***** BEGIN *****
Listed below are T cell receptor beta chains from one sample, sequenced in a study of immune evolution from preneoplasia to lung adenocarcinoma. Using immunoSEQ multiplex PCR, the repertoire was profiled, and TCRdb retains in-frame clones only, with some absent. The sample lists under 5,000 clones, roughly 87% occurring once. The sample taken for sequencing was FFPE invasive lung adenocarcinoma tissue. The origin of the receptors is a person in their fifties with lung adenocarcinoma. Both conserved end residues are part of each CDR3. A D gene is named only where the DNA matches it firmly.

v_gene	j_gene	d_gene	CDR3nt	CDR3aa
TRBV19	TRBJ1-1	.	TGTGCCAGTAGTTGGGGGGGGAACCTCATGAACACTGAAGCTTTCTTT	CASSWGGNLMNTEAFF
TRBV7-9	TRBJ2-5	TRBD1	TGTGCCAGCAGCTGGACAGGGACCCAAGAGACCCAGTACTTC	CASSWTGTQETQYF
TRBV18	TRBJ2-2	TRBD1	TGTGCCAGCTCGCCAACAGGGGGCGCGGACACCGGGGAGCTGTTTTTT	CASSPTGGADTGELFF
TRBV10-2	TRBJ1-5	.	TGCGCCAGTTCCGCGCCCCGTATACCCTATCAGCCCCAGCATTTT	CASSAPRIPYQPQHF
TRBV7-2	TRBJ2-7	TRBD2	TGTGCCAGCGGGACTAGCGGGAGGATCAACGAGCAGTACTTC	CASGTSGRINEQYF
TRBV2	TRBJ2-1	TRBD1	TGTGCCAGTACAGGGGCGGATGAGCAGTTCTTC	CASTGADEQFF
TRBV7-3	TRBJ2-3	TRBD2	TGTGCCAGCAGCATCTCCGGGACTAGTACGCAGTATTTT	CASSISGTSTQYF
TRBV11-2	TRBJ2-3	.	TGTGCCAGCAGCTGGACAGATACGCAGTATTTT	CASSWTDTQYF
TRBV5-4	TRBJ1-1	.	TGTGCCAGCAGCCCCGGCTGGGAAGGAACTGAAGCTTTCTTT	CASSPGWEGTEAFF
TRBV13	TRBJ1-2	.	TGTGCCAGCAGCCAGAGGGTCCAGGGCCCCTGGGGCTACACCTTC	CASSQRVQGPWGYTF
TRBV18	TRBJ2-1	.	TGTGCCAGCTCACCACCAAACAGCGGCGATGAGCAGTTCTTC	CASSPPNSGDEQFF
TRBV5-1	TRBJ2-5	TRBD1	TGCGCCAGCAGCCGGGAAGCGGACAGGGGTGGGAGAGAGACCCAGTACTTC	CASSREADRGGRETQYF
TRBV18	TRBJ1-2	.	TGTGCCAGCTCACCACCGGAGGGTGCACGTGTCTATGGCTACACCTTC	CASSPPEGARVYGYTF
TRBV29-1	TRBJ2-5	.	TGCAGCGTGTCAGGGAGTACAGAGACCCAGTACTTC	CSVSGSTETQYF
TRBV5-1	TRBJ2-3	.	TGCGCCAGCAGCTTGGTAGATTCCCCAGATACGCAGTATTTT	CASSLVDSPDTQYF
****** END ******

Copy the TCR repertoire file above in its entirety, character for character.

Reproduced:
Listed below are T cell receptor beta chains from one sample, sequenced in a study of immune evolution from preneoplasia to lung adenocarcinoma. Using immunoSEQ multiplex PCR, the repertoire was profiled, and TCRdb retains in-frame clones only, with some absent. The sample lists under 5,000 clones, roughly 87% occurring once. The sample taken for sequencing was FFPE invasive lung adenocarcinoma tissue. The origin of the receptors is a person in their fifties with lung adenocarcinoma. Both conserved end residues are part of each CDR3. A D gene is named only where the DNA matches it firmly.

v_gene	j_gene	d_gene	CDR3nt	CDR3aa
TRBV19	TRBJ1-1	.	TGTGCCAGTAGTTGGGGGGGGAACCTCATGAACACTGAAGCTTTCTTT	CASSWGGNLMNTEAFF
TRBV7-9	TRBJ2-5	TRBD1	TGTGCCAGCAGCTGGACAGGGACCCAAGAGACCCAGTACTTC	CASSWTGTQETQYF
TRBV18	TRBJ2-2	TRBD1	TGTGCCAGCTCGCCAACAGGGGGCGCGGACACCGGGGAGCTGTTTTTT	CASSPTGGADTGELFF
TRBV10-2	TRBJ1-5	.	TGCGCCAGTTCCGCGCCCCGTATACCCTATCAGCCCCAGCATTTT	CASSAPRIPYQPQHF
TRBV7-2	TRBJ2-7	TRBD2	TGTGCCAGCGGGACTAGCGGGAGGATCAACGAGCAGTACTTC	CASGTSGRINEQYF
TRBV2	TRBJ2-1	TRBD1	TGTGCCAGTACAGGGGCGGATGAGCAGTTCTTC	CASTGADEQFF
TRBV7-3	TRBJ2-3	TRBD2	TGTGCCAGCAGCATCTCCGGGACTAGTACGCAGTATTTT	CASSISGTSTQYF
TRBV11-2	TRBJ2-3	.	TGTGCCAGCAGCTGGACAGATACGCAGTATTTT	CASSWTDTQYF
TRBV5-4	TRBJ1-1	.	TGTGCCAGCAGCCCCGGCTGGGAAGGAACTGAAGCTTTCTTT	CASSPGWEGTEAFF
TRBV13	TRBJ1-2	.	TGTGCCAGCAGCCAGAGGGTCCAGGGCCCCTGGGGCTACACCTTC	CASSQRVQGPWGYTF
TRBV18	TRBJ2-1	.	TGTGCCAGCTCACCACCAAACAGCGGCGATGAGCAGTTCTTC	CASSPPNSGDEQFF
TRBV5-1	TRBJ2-5	TRBD1	TGCGCCAGCAGCCGGGAAGCGGACAGGGGTGGGAGAGAGACCCAGTACTTC	CASSREADRGGRETQYF
TRBV18	TRBJ1-2	.	TGTGCCAGCTCACCACCGGAGGGTGCACGTGTCTATGGCTACACCTTC	CASSPPEGARVYGYTF
TRBV29-1	TRBJ2-5	.	TGCAGCGTGTCAGGGAGTACAGAGACCCAGTACTTC	CSVSGSTETQYF
TRBV5-1	TRBJ2-3	.	TGCGCCAGCAGCTTGGTAGATTCCCCAGATACGCAGTATTTT	CASSLVDSPDTQYF